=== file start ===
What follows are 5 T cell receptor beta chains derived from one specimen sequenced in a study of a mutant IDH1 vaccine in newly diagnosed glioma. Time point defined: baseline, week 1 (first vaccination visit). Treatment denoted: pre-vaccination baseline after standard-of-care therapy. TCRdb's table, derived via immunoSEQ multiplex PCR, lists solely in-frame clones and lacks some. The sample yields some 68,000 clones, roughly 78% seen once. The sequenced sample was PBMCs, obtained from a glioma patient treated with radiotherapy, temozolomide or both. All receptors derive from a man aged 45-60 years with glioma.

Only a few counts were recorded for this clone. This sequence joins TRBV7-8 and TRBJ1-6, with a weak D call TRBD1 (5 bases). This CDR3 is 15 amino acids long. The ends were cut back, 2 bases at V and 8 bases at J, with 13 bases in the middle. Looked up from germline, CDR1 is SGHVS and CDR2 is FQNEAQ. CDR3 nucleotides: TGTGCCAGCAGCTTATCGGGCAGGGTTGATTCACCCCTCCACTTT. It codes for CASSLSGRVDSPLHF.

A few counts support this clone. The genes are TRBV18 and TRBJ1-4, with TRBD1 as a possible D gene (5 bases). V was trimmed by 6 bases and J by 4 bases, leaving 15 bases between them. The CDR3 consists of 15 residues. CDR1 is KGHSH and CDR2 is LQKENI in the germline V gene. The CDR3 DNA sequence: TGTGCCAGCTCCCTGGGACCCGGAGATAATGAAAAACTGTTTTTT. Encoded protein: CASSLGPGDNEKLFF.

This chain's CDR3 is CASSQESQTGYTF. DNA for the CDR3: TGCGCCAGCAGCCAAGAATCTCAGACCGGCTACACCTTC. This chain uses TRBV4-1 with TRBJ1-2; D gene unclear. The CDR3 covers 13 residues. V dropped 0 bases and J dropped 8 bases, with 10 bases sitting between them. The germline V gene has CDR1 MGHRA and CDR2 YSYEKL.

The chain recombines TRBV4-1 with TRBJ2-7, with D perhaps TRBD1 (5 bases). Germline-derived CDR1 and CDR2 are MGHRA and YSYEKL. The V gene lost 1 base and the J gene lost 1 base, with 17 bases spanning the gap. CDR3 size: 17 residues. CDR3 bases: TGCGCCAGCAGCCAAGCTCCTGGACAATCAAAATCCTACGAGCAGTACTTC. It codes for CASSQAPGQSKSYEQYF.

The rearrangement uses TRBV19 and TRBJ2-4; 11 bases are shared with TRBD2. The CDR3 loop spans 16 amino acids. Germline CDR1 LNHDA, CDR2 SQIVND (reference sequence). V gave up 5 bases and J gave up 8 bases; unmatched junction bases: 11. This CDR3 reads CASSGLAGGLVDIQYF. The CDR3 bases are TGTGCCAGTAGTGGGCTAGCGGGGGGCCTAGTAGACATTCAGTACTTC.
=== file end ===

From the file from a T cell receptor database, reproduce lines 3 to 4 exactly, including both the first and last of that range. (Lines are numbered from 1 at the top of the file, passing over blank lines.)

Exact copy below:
A few counts support this clone. The genes are TRBV18 and TRBJ1-4, with TRBD1 as a possible D gene (5 bases). V was trimmed by 6 bases and J by 4 bases, leaving 15 bases between them. The CDR3 consists of 15 residues. CDR1 is KGHSH and CDR2 is LQKENI in the germline V gene. The CDR3 DNA sequence: TGTGCCAGCTCCCTGGGACCCGGAGATAATGAAAAACTGTTTTTT. Encoded protein: CASSLGPGDNEKLFF.

This chain's CDR3 is CASSQESQTGYTF. DNA for the CDR3: TGCGCCAGCAGCCAAGAATCTCAGACCGGCTACACCTTC. This chain uses TRBV4-1 with TRBJ1-2; D gene unclear. The CDR3 covers 13 residues. V dropped 0 bases and J dropped 8 bases, with 10 bases sitting between them. The germline V gene has CDR1 MGHRA and CDR2 YSYEKL.